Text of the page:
Marketing Society: Amplify
David Bowie. Equality. Manboobs. What do these all have in common? They were my personal highlights of the Marketing Society’s recent Amplify Festival.
While people may enthuse about the great speakers and the organisation of the event, for me, the Amplify Festival was a chance to throw myself into pure marketing fundamentals for a full day and elevate my love for advertising. The day didn’t disappoint and did exactly that, with three talks focussing on different areas.
The Ogilvy Lecture
The day itself kicked off with The Ogilvy Lecture. I love the ethos and patriotism surrounding the tribute to David Ogilvy, the renowned advertising genius, and this year’s event, delivered by MT Rainey, deputy chair at Channel 4,
She began by declaring that being Scottish is her secret sauce. Brilliant.
It was an incredibly powerful session, focusing on the simple truth that “the consumer is not a moron”. Wise words.
Further stressing the importance of the audience being more important than a brand or product itself, with digital not just being an isolated tool, she finished off with another excellent clip, this time from the late David Bowie.
The Badger Debate
Inspired by the Scottish Government’s “50/50 by 2020” campaign, the motion for the debate was “Gender equality quotas lead to better-performing boards”. As a female director and mum to a young girl, equality is incredibly important to me as both a professional and personally. I went into the debate fully expecting to be swayed that quotas were the way to go.
Clare Smith from the Scottish Government delivered a highly emotive speech, stating that at the current rate of change it would take us 70 years to get boards to 50/50. In her opinion, forcing change is the only way to make it happen.
The first counter argument came from Chris Smith of RBS, who outlined that a softer approach was the way to go – getting it right is better than doing it quickly.
Garry Lace, University of Stirling, speaking for the motion outlined several countries that already have quotas in place that are working, including Norway and Belgium.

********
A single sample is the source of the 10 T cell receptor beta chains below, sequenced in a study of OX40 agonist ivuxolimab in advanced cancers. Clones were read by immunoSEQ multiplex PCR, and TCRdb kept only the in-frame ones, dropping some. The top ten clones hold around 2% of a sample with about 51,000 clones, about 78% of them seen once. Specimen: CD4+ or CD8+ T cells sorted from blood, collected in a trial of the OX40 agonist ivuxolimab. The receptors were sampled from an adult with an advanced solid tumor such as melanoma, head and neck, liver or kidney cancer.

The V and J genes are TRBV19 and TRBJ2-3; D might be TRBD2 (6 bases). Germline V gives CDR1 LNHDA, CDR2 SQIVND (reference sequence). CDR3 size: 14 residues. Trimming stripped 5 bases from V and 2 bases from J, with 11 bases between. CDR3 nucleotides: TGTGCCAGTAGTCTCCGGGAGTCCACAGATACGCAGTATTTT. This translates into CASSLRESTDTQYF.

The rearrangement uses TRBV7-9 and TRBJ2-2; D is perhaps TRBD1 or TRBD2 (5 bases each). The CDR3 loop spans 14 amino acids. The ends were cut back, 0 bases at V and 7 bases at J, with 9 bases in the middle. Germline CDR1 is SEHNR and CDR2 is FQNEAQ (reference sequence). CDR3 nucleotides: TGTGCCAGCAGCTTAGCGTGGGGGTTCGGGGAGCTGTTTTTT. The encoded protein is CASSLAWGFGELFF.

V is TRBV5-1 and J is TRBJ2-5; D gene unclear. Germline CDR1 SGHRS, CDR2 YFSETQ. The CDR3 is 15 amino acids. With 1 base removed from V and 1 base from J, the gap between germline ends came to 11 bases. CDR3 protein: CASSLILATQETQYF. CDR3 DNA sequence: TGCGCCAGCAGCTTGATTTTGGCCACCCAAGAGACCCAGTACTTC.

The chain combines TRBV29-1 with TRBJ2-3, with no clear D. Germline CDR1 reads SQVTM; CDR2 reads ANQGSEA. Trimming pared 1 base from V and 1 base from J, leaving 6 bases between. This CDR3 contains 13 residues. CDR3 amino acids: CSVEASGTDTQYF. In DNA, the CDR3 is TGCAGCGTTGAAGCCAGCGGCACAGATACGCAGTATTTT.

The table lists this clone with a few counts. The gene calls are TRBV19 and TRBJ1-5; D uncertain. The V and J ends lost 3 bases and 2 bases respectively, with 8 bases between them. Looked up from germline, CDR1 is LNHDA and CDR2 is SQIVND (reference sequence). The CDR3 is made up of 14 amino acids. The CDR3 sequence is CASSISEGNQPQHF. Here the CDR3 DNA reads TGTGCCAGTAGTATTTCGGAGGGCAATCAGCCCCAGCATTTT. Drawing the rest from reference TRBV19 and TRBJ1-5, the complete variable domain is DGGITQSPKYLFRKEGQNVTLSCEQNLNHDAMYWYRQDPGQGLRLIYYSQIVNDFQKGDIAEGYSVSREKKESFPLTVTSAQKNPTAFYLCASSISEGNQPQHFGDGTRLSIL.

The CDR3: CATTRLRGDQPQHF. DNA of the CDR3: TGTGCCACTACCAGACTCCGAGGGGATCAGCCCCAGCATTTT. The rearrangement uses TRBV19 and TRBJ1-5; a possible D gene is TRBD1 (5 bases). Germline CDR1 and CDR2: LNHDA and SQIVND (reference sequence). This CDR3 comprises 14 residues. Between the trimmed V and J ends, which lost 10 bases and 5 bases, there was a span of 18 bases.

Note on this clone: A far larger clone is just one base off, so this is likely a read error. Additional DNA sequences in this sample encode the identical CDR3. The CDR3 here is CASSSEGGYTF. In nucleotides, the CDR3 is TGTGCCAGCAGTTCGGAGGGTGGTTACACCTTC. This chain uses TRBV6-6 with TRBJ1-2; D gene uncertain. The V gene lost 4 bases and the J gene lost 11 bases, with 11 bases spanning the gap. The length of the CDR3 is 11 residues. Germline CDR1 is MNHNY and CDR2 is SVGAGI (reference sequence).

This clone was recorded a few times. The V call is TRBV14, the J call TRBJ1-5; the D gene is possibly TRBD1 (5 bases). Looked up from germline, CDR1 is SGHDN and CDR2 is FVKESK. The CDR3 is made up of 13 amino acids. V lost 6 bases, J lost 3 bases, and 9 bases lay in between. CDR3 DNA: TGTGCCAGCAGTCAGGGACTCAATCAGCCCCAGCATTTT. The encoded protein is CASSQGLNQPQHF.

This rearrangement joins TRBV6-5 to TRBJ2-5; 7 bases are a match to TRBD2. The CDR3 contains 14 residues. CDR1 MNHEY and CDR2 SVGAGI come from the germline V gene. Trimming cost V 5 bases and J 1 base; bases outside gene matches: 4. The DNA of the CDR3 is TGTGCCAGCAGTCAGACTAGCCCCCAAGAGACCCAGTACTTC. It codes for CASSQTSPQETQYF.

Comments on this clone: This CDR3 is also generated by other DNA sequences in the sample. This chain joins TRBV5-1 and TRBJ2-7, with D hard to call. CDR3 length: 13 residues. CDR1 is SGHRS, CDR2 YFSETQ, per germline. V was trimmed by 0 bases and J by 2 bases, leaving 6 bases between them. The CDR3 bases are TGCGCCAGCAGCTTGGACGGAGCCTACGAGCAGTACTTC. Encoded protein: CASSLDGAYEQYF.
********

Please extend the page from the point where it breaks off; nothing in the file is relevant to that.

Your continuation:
Roisin Donnelly from P&G ended the debate. Whilst clearly for equality, she made the valid point that it shouldn’t stop with gender. Speaking against the motion, she very passionately delivered many persuasive arguments that meant the audience voted against the motion.
I volunteered my hand just prior to the summary, suggesting that by enforcing quotas we may have the opposite effect, creating negativity towards women on boards and the perception that they don’t deserve to be there and are only in their position due to a quota.
Pioneering Spirit Awards: Clients v Creatives
The day ended with a bit of friendly competition between clients and creatives.
In this client vs creative event, each team championed a set of Pioneering Spirit Award ideas and the audience will determine the overall winning idea and more importantly, the winning team.
What a brilliant way to showcase some of the most innovative campaigns in advertising from all over the world. Here are a few of my favourites:
- Heineken “The Dilemma”
- Brady Campaign “Zero Minutes of Fame”
- The Ad Council “#I am a witness”
- If Insurance “Slow Down GPS”
- MACMA “Man boobs for boobs”
- Saltwater Brewery “Edible Six Pack Rings”
- Pantene “Dad-Do” (this one created a bit of a stir in the audience – after the loveliness of the ad set in, it was questioned how stereotypical it was that the only way a dad could engage with his daughter was through doing her hair)
- A closely fought competition, the creatives narrowly sealed a win.
After that brilliant day, I’m already looking forward to Digital Day in October!
By Fiona Robertson, Marketing Director.